Sexual abuse scandal
In July 2011, Philadelphia magazine published an article by Robert Huber regarding the 2011 grand jury report, which documented new charges of child sexual abuse by priests active in the Archdiocese of Philadelphia. The article included the story of Joe, a 59-year-old who spoke of his abuse at the hands of Father Schmeer when in the ninth grade at Roman Catholic High School.
The school is located on the northeast corner of Broad and Vine Streets, and was designed in the Gothic Revival architecture. Faced in marble, it stands on a granite foundation. The building originally had a 150-foot marble tower topped in copper, which burned down in 1959. The original three-story building received a two-story additional wing in 1953, where the physics and biology labs and the cafeteria are located.
Another addition – which included additional class rooms, offices, an Information Center, TV studio and computer lab – began construction in 1997. It also increased the size of the cafeteria. Then, in 2006, the 13th Street Annex, dedicated to James McSherry, an alumnus and benefactor to the school, was opened. This facility houses a sports training center, a multi-purpose room and the alumni association offices. More additions to the school are planned.
The "JOHN AND MARY MCSHAIN LIBRARY AND INFORMATION CENTER" was renovated in the summer of 2013. The new Information Center added more tables and chairs for students to study, do homework, or read. It also added new and sleek computers for the students to use and a faster copier and printer.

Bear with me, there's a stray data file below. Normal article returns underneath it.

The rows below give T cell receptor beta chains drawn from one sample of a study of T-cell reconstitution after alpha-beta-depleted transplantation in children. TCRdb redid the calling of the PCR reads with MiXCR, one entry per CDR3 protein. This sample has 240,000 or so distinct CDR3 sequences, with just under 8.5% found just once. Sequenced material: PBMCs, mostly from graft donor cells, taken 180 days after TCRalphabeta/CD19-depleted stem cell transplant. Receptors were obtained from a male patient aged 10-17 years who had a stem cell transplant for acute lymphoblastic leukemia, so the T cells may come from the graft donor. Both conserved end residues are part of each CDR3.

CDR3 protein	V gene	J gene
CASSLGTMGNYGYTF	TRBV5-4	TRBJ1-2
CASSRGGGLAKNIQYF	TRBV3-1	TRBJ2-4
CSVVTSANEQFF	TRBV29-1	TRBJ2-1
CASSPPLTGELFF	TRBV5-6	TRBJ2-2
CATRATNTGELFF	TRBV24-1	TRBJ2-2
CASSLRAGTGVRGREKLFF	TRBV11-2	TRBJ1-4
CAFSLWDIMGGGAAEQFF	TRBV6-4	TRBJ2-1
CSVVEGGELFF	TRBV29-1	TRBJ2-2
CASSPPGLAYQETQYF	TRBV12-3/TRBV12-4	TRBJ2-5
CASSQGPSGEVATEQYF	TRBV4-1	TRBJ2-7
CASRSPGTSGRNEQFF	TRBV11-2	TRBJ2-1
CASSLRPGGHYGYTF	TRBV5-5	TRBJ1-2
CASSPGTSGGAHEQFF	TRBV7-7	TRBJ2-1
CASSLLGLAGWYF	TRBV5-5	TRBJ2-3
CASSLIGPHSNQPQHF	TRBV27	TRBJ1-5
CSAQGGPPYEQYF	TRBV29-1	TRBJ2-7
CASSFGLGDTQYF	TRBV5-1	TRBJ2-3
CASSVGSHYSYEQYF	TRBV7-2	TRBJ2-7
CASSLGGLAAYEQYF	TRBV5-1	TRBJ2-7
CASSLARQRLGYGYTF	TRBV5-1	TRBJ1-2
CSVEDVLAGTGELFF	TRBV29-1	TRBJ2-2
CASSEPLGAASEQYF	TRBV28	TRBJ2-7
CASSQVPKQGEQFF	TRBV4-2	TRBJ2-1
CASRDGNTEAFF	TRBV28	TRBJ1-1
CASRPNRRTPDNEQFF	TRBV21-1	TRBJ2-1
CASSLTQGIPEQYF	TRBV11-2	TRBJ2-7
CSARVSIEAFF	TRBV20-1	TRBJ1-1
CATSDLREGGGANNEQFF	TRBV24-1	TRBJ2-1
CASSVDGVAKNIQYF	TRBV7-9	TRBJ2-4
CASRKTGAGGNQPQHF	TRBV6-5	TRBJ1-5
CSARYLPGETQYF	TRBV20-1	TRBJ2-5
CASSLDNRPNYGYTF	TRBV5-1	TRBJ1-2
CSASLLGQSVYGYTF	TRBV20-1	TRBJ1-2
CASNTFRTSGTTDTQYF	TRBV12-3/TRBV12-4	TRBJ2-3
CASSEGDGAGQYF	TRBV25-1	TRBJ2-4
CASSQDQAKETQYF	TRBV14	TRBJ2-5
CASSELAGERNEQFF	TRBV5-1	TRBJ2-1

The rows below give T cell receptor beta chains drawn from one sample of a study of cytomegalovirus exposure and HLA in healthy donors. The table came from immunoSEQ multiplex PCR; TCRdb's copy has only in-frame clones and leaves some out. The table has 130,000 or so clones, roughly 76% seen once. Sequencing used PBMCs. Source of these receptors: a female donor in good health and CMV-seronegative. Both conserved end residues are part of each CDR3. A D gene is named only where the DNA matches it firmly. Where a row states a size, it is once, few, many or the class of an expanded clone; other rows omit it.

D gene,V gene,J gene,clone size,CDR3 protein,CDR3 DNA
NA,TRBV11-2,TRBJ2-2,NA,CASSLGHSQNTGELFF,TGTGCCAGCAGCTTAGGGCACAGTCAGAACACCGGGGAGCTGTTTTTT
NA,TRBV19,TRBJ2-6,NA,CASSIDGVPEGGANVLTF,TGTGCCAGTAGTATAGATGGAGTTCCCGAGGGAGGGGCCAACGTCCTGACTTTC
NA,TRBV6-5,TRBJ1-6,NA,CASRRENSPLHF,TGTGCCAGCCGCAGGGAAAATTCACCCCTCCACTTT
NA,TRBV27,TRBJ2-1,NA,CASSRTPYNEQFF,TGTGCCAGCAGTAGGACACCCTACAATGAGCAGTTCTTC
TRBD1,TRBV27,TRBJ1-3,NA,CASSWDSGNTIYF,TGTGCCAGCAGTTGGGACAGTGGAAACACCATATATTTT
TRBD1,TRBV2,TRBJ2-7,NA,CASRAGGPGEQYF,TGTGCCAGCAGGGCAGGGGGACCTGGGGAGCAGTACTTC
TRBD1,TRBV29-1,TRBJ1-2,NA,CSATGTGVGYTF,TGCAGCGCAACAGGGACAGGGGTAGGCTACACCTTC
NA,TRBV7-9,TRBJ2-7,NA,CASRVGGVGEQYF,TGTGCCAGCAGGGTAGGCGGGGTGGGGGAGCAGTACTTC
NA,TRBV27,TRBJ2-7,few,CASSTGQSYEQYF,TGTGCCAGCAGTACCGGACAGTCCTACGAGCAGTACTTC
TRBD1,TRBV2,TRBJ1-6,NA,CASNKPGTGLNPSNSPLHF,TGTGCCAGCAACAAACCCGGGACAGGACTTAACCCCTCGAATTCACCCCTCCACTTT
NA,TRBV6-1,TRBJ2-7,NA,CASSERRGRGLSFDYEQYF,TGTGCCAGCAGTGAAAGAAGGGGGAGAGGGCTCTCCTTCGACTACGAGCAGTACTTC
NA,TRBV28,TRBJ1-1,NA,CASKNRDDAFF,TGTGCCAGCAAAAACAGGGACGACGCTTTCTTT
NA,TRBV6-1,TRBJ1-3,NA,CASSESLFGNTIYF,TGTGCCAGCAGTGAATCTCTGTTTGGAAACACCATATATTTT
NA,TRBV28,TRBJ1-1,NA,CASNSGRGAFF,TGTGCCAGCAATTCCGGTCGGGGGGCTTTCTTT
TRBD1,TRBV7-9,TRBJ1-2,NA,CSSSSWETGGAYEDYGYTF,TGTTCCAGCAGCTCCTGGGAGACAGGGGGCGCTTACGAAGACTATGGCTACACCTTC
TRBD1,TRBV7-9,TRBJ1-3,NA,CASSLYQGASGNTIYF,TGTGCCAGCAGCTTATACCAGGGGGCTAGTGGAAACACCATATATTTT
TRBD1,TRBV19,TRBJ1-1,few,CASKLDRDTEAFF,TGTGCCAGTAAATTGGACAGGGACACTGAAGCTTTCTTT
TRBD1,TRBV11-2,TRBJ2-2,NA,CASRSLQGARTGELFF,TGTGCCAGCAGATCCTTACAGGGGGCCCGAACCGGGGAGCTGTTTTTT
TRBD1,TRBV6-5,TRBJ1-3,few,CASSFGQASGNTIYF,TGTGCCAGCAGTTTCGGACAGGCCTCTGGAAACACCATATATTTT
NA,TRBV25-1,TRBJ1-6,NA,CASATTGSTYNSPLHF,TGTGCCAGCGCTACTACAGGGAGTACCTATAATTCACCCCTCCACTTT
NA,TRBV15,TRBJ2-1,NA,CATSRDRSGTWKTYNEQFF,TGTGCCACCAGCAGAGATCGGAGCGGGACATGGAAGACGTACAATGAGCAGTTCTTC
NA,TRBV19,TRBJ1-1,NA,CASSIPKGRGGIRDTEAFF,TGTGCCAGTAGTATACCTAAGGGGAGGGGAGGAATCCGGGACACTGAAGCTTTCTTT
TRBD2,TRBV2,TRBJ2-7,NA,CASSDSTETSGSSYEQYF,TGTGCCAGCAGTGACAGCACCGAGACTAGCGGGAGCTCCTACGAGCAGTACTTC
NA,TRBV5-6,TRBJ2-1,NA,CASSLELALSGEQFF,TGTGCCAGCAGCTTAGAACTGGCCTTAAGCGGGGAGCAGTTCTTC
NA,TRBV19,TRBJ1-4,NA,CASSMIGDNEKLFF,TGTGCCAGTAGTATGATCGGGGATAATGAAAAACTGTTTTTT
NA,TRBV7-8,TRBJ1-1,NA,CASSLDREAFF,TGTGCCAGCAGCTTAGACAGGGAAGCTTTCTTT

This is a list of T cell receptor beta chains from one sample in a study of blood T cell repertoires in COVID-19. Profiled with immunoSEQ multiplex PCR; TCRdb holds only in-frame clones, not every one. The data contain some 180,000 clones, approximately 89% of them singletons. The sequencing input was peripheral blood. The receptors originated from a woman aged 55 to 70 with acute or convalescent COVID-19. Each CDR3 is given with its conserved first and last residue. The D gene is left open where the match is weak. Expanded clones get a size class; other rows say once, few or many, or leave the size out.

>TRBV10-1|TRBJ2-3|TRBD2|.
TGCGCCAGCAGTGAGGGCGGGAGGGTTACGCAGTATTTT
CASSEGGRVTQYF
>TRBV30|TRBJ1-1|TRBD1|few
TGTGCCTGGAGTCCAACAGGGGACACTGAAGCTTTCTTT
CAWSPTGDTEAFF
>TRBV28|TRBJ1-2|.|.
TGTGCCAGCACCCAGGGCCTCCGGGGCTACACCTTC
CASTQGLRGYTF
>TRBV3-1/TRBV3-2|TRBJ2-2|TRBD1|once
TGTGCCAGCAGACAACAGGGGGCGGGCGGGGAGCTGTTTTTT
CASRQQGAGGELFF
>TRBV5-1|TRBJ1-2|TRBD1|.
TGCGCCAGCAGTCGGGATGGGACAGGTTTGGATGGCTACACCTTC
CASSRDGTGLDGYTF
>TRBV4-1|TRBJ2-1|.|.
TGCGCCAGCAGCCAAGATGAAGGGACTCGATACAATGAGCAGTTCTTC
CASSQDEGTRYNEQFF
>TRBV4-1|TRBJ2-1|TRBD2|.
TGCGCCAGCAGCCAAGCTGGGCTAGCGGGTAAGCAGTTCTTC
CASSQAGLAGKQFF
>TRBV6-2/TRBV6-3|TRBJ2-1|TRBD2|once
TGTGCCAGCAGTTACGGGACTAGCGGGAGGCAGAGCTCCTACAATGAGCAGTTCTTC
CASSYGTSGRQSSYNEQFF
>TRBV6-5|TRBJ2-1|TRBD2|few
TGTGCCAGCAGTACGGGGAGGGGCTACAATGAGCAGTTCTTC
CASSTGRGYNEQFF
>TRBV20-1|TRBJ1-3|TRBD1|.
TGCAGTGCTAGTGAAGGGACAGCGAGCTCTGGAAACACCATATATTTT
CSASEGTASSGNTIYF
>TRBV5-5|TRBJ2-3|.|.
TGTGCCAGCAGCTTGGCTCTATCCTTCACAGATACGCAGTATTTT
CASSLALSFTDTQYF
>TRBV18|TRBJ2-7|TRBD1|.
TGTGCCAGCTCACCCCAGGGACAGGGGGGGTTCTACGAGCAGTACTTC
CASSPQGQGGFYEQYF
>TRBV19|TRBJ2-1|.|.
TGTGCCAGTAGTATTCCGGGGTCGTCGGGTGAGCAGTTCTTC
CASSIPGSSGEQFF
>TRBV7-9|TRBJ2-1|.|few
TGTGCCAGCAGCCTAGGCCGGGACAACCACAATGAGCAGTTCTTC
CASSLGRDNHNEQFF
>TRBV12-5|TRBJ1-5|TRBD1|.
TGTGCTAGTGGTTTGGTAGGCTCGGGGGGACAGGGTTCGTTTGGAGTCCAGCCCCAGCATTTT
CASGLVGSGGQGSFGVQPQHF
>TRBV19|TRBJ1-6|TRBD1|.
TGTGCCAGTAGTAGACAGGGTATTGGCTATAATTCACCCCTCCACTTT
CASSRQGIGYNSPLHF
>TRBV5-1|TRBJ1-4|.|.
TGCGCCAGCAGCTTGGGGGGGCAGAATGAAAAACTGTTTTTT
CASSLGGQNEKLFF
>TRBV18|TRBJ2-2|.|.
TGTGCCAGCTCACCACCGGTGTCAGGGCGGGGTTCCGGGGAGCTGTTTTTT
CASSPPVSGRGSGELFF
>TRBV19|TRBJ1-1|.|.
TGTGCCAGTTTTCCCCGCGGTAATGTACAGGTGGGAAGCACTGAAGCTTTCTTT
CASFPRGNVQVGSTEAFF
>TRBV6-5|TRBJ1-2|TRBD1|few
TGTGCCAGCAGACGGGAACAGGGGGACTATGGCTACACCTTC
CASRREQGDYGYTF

Roman has also had success in football. In the 2006 playoffs, Roman finished with a strong 9-3 record while losing to La Salle in the second round of Catholic League playoffs. In 2007, Roman defeated Northeast Catholic, and Father Judge en route to a win in the Catholic League Championship, 10-9 over St. Joseph's Prep. This was Roman's best record ever at 12-2. This marks the team's second Red Division championship since the inception of the new Catholic League format, which began in 1999 and ended in 2007.
Roman also has a rivalry with the public high school Roxborough High. This rivalry is has started an annual Thanksgiving Day football game; a game Roman Catholic has beat Roxborough at for decades.
Roman Catholic is home to one of the most successful crews in North America, practicing for over 10 months a year. Roman's crew team sculls (using two oars per man while rowing) rather than sweeps (using one oar a man while rowing). Recently it contributed a Lightweight Four to the Philadelphia Catholic League Rowing championships, finishing second in 2005 to Monsignor Bonner High School by six-tenths of a second. Roman's major sculling rivals are The Haverford School, Conestoga High School, and Malvern Preparatory School. In 2003 and 2005, two Roman students represented the United States at the Junior World Championships in Athens, Greece, & Brandenburg, Germany. In 2006, 2010, and 2012 the team won the Philadelphia Catholic League Championship.
Roman's golf team has enjoyed many years of success as one of the top teams in the league. Led by Coach Daniel Hoban '92, a PGA professional, the team has been able to work well together and learn many aspects of the game from Coach Hoban which has propelled the team to immediate success. Although this past season was a rebuilding year, the team still finished with a 12-5 record for the regular season but finished with a disappointing 8th out of 9th place at the Catholic League Championships.
Roman's ice hockey team has become a great part of the sports department. From its start in 1993, they have won 4 championships; 2000, 2002, 2010, and 2013.
- Michael Bantom (1969), member of the 1972 Olympic Basketball team, NBA player, and later NBA executive.
- John J. Bonner (1908), Founder of the Philadelphia Catholic League, 2 years before the PIAA. Remembered as greatest educator of his time.